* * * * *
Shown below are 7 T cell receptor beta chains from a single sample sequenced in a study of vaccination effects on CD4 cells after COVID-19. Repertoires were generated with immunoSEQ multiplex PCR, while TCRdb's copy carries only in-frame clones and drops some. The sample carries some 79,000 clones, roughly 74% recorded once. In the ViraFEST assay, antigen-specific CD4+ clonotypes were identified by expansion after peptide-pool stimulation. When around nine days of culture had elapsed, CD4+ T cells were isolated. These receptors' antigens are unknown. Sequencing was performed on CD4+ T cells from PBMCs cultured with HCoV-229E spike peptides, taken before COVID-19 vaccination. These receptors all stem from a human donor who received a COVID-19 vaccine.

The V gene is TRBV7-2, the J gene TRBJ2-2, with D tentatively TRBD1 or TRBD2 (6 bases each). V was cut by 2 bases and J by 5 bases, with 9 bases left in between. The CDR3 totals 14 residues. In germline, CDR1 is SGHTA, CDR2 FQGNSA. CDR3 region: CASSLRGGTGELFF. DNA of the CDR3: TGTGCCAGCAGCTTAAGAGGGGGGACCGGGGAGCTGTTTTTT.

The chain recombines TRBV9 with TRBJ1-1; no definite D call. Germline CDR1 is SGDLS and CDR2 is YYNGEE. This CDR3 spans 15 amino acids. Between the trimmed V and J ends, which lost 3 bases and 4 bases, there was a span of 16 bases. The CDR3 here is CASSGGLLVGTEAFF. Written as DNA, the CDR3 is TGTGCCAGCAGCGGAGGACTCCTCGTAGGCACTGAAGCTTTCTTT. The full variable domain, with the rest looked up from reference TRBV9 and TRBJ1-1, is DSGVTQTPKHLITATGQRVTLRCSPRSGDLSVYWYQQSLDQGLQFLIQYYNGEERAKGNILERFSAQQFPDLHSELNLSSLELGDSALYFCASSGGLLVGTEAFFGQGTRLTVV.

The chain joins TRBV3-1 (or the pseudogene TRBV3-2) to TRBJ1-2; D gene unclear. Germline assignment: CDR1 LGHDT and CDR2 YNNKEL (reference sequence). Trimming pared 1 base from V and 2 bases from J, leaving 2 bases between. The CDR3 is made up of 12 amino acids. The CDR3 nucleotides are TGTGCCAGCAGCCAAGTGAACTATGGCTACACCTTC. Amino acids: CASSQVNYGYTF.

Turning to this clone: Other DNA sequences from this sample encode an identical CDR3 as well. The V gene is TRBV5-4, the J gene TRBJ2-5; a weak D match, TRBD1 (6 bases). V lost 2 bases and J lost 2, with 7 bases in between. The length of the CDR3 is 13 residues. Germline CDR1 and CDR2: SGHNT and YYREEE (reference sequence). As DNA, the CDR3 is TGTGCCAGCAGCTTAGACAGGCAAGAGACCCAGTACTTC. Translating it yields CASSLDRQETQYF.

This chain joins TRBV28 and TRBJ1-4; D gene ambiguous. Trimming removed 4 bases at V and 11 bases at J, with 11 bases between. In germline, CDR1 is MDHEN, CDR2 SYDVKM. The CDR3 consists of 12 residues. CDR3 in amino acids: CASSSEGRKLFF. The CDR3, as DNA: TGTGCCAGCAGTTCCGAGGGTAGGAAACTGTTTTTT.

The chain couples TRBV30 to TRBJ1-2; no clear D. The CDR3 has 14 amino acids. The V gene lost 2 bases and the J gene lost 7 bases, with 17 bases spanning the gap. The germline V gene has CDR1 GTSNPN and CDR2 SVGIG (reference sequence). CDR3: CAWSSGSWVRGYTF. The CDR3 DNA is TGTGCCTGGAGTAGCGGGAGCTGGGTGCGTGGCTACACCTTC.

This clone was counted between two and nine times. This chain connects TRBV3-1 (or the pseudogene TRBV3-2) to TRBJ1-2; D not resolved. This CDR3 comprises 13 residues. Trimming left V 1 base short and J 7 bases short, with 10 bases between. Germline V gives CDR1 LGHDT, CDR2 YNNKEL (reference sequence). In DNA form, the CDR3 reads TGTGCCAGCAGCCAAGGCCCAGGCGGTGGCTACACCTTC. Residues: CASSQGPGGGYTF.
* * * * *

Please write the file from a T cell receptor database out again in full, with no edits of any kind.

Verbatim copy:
Shown below are 7 T cell receptor beta chains from a single sample sequenced in a study of vaccination effects on CD4 cells after COVID-19. Repertoires were generated with immunoSEQ multiplex PCR, while TCRdb's copy carries only in-frame clones and drops some. The sample carries some 79,000 clones, roughly 74% recorded once. In the ViraFEST assay, antigen-specific CD4+ clonotypes were identified by expansion after peptide-pool stimulation. When around nine days of culture had elapsed, CD4+ T cells were isolated. These receptors' antigens are unknown. Sequencing was performed on CD4+ T cells from PBMCs cultured with HCoV-229E spike peptides, taken before COVID-19 vaccination. These receptors all stem from a human donor who received a COVID-19 vaccine.

The V gene is TRBV7-2, the J gene TRBJ2-2, with D tentatively TRBD1 or TRBD2 (6 bases each). V was cut by 2 bases and J by 5 bases, with 9 bases left in between. The CDR3 totals 14 residues. In germline, CDR1 is SGHTA, CDR2 FQGNSA. CDR3 region: CASSLRGGTGELFF. DNA of the CDR3: TGTGCCAGCAGCTTAAGAGGGGGGACCGGGGAGCTGTTTTTT.

The chain recombines TRBV9 with TRBJ1-1; no definite D call. Germline CDR1 is SGDLS and CDR2 is YYNGEE. This CDR3 spans 15 amino acids. Between the trimmed V and J ends, which lost 3 bases and 4 bases, there was a span of 16 bases. The CDR3 here is CASSGGLLVGTEAFF. Written as DNA, the CDR3 is TGTGCCAGCAGCGGAGGACTCCTCGTAGGCACTGAAGCTTTCTTT. The full variable domain, with the rest looked up from reference TRBV9 and TRBJ1-1, is DSGVTQTPKHLITATGQRVTLRCSPRSGDLSVYWYQQSLDQGLQFLIQYYNGEERAKGNILERFSAQQFPDLHSELNLSSLELGDSALYFCASSGGLLVGTEAFFGQGTRLTVV.

The chain joins TRBV3-1 (or the pseudogene TRBV3-2) to TRBJ1-2; D gene unclear. Germline assignment: CDR1 LGHDT and CDR2 YNNKEL (reference sequence). Trimming pared 1 base from V and 2 bases from J, leaving 2 bases between. The CDR3 is made up of 12 amino acids. The CDR3 nucleotides are TGTGCCAGCAGCCAAGTGAACTATGGCTACACCTTC. Amino acids: CASSQVNYGYTF.

Turning to this clone: Other DNA sequences from this sample encode an identical CDR3 as well. The V gene is TRBV5-4, the J gene TRBJ2-5; a weak D match, TRBD1 (6 bases). V lost 2 bases and J lost 2, with 7 bases in between. The length of the CDR3 is 13 residues. Germline CDR1 and CDR2: SGHNT and YYREEE (reference sequence). As DNA, the CDR3 is TGTGCCAGCAGCTTAGACAGGCAAGAGACCCAGTACTTC. Translating it yields CASSLDRQETQYF.

This chain joins TRBV28 and TRBJ1-4; D gene ambiguous. Trimming removed 4 bases at V and 11 bases at J, with 11 bases between. In germline, CDR1 is MDHEN, CDR2 SYDVKM. The CDR3 consists of 12 residues. CDR3 in amino acids: CASSSEGRKLFF. The CDR3, as DNA: TGTGCCAGCAGTTCCGAGGGTAGGAAACTGTTTTTT.

The chain couples TRBV30 to TRBJ1-2; no clear D. The CDR3 has 14 amino acids. The V gene lost 2 bases and the J gene lost 7 bases, with 17 bases spanning the gap. The germline V gene has CDR1 GTSNPN and CDR2 SVGIG (reference sequence). CDR3: CAWSSGSWVRGYTF. The CDR3 DNA is TGTGCCTGGAGTAGCGGGAGCTGGGTGCGTGGCTACACCTTC.

This clone was counted between two and nine times. This chain connects TRBV3-1 (or the pseudogene TRBV3-2) to TRBJ1-2; D not resolved. This CDR3 comprises 13 residues. Trimming left V 1 base short and J 7 bases short, with 10 bases between. Germline V gives CDR1 LGHDT, CDR2 YNNKEL (reference sequence). In DNA form, the CDR3 reads TGTGCCAGCAGCCAAGGCCCAGGCGGTGGCTACACCTTC. Residues: CASSQGPGGGYTF.